CBS News executives have reportedly expressed frustration with their own reporter, Sharyl Attkisson, who has steadily covered the Obama administration’s handling of the Benghazi terrorist attack in Libya since late last year.
“Network sources” told Politico Wednesday that CBS executives feel Attkisson’s Benghazi coverage is bordering on advocacy, and Attkisson “can’t get some of her stories on the air.”
Attkisson, who is in talks to leave the network before her contract expires, has been attempting to figure out who changed the Benghazi talking points for more than five months.
“We still don’t know who changed talking points but have had at least 4 diff explanations so far,” Attkisson tweeted on November 27, 2012.
But on Friday, ABC News reported that the Benghazi talking points went through 12 revisions before they were used on the public. The White House was intimately involved in that process, ABC reported, and the talking points were scrubbed free of their original references to a terror attack.
That reporting revealed that President Obama’s deputy national security advisor, Ben Rhodes — brother of CBS News president David Rhodes — was instrumental in changing the talking points in September 2012.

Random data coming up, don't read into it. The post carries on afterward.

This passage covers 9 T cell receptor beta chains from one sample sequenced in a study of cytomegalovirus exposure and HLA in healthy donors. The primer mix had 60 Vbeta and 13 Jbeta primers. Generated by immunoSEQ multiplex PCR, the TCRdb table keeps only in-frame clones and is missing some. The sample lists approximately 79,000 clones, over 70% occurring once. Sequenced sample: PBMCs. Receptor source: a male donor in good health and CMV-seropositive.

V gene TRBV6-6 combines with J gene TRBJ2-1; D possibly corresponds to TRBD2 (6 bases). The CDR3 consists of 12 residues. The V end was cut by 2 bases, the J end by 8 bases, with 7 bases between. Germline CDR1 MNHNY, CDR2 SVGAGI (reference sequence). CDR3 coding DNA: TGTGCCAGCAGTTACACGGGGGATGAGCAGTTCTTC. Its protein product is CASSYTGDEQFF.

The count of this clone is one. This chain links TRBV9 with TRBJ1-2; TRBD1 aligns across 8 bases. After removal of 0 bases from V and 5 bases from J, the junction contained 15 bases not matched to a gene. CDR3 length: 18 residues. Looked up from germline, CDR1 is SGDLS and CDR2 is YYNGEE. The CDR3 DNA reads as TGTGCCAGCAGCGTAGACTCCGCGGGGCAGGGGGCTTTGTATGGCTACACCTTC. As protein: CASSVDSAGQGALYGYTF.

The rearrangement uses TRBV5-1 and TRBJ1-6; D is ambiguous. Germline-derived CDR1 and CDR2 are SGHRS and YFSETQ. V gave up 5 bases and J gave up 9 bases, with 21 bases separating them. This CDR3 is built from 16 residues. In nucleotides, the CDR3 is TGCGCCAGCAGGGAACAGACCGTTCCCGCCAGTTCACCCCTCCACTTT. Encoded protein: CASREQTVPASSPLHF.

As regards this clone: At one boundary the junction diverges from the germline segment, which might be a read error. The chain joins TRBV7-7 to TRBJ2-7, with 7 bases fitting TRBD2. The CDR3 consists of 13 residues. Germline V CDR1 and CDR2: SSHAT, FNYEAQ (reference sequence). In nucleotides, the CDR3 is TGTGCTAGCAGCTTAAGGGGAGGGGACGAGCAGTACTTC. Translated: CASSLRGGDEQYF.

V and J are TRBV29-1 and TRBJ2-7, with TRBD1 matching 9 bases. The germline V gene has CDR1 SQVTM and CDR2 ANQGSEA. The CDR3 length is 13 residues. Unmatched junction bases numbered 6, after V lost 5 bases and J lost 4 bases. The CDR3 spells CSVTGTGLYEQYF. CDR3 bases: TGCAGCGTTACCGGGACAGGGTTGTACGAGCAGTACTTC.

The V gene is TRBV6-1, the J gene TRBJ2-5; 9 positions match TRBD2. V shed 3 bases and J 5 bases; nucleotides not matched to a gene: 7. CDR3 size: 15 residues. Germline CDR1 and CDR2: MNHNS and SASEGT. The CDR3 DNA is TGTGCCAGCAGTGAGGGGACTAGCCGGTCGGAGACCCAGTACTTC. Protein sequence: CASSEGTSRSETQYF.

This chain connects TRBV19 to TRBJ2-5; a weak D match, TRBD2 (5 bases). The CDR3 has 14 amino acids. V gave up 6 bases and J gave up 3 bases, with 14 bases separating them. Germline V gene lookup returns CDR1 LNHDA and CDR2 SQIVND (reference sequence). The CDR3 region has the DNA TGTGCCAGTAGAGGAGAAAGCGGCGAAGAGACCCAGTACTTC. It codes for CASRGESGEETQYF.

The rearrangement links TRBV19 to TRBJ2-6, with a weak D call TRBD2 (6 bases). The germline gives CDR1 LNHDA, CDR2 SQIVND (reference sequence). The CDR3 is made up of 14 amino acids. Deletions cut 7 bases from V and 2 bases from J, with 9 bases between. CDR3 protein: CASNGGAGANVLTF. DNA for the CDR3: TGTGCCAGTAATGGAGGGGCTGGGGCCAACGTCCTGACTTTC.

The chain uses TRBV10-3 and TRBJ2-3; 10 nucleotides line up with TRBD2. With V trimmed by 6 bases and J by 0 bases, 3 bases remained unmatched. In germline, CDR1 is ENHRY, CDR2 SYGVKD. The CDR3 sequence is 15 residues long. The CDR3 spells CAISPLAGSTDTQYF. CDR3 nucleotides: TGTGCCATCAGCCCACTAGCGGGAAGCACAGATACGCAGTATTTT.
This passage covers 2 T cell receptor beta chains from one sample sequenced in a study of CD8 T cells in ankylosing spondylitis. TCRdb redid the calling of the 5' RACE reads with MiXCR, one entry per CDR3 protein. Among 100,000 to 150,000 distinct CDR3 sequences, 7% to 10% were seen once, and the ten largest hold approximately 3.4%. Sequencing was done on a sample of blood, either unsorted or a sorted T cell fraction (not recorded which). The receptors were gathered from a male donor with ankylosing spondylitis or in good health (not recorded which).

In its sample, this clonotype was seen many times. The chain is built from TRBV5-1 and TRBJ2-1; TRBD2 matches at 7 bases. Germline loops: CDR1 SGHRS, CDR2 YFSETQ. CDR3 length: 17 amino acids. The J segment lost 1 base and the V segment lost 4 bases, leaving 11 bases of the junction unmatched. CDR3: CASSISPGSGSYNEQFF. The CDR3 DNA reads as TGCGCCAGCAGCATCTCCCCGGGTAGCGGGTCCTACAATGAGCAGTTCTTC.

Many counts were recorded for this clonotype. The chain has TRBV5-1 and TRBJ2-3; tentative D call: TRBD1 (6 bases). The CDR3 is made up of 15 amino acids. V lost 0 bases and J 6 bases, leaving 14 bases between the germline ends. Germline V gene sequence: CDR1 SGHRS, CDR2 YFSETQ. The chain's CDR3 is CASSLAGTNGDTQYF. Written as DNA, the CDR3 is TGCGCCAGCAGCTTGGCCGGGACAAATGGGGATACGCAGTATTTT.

ABC’s reporting revealed that Ben Rhodes, who has a masters in fiction from NYU, called a meeting to discuss the talking points at the White House on September 15, 2012.
“We must make sure that the talking points reflect all agency equities, including those of the State Department, and we don’t want to undermine the FBI investigation,” Rhodes wrote to his colleagues in the Obama administration. “We thus will work through the talking points tomorrow morning at the Deputies Committee meeting.”
Ben Rhodes, a 35-year old New York City native and former Giuliani staffer who has worked for Obama since the president’s tenure in the U.S. Senate, has established himself as a hawkish force on the Obama foreign policy team, advocating for military intervention in Libya during the president’s first term and reportedly advocating for intervention in Syria, as well.
But despite his hawkish views, Rhodes identifies himself first and foremost as a strategist and mouthpiece for the president’s agenda.
“My main job, which has always been my job, is to be the person who represents the president’s view on these issues,” Rhodes said in March.
David Rhodes has been the president of CBS News since February 2011.
Neither the White House nor CBS News responded to requests for comment for this report.